Gaîté parisienne
Maurice Béjart

A young man comes to Paris to study dance. He meets a professor who both adores and bullies him.

He constantly escapes into reveries and fills his universe with dreamlike characters.

Some time ago, Jacqueline Cartier presented me with the text of a musical that she had just written about the life of Offenbach. I was seduced by the way the character of the musician was portrayed in relation to the period he lived in. I was fascinated to discover, next to the image of Offenbach, this newspaper from the Paris of the Second Empire and the beginning of the Third Republic.

This project reminds me of vivid memories from my youth and my arrival in Paris.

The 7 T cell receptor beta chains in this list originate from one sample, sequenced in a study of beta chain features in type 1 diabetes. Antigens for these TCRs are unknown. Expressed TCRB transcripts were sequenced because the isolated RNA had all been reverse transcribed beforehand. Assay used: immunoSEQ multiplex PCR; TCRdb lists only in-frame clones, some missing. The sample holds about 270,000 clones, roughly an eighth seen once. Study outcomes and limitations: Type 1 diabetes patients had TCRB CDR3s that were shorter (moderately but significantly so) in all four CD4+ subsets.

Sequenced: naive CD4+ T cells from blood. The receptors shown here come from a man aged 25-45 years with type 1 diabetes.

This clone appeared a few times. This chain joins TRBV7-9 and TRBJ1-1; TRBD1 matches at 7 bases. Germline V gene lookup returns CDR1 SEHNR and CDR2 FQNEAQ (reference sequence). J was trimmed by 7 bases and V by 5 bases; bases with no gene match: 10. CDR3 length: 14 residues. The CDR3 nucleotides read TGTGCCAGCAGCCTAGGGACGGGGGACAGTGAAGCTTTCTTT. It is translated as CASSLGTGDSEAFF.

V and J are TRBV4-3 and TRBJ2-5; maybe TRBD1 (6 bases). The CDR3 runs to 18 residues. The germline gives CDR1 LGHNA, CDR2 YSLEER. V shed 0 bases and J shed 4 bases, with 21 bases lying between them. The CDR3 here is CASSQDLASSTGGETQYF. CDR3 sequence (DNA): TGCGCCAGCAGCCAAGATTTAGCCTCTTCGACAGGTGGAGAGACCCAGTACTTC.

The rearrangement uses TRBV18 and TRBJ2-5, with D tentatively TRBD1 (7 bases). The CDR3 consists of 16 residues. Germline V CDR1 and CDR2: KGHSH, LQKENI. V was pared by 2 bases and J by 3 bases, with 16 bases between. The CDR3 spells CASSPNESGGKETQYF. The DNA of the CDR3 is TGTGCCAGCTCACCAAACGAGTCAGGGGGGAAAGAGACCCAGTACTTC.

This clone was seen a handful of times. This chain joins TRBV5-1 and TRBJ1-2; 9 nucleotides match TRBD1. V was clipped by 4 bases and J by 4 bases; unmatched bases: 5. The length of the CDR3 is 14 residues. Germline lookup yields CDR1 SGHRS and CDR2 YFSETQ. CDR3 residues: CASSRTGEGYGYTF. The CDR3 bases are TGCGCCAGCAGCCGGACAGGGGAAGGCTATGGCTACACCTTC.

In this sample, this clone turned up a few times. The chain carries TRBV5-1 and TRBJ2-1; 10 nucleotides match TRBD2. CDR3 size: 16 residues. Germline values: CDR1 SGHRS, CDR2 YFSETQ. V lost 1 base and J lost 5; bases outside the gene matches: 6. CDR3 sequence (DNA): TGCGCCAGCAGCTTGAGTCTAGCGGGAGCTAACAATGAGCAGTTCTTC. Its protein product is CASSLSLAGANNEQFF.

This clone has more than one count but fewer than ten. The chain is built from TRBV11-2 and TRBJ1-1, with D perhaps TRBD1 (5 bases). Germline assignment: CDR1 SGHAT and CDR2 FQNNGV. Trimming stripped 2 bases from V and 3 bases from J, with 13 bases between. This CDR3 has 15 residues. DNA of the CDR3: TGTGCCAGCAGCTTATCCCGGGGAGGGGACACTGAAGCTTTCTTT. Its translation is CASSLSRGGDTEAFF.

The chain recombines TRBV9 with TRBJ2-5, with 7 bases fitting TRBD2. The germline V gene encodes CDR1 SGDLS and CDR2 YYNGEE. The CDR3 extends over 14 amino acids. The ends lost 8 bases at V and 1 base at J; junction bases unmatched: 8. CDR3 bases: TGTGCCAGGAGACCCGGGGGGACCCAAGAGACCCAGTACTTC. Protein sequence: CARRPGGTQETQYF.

THE OPERA: a magical and monstrous place, a triumph of the sublime and of the bad taste of Napoleon III.

MADAME, the studios, the filth and misery of the beginners, of those who work.

OFFENBACH (he enchanted my youth) and one of my first choreographies: Répétition au violon was from his music. Aged twenty-one, I had to dance the Gaîté parisienne ballet in London, in Massine’s choreography. My first experience directing an opera was The Tales of Hoffmann.

PARIS, where I was looking in the alleys for the shadows of a distant past, but could only find Napoleon III and his baron Haussmann.

In a way, this ballet is a mixture between a private diary and a humorous newspaper of the time.

Maurice Béjart

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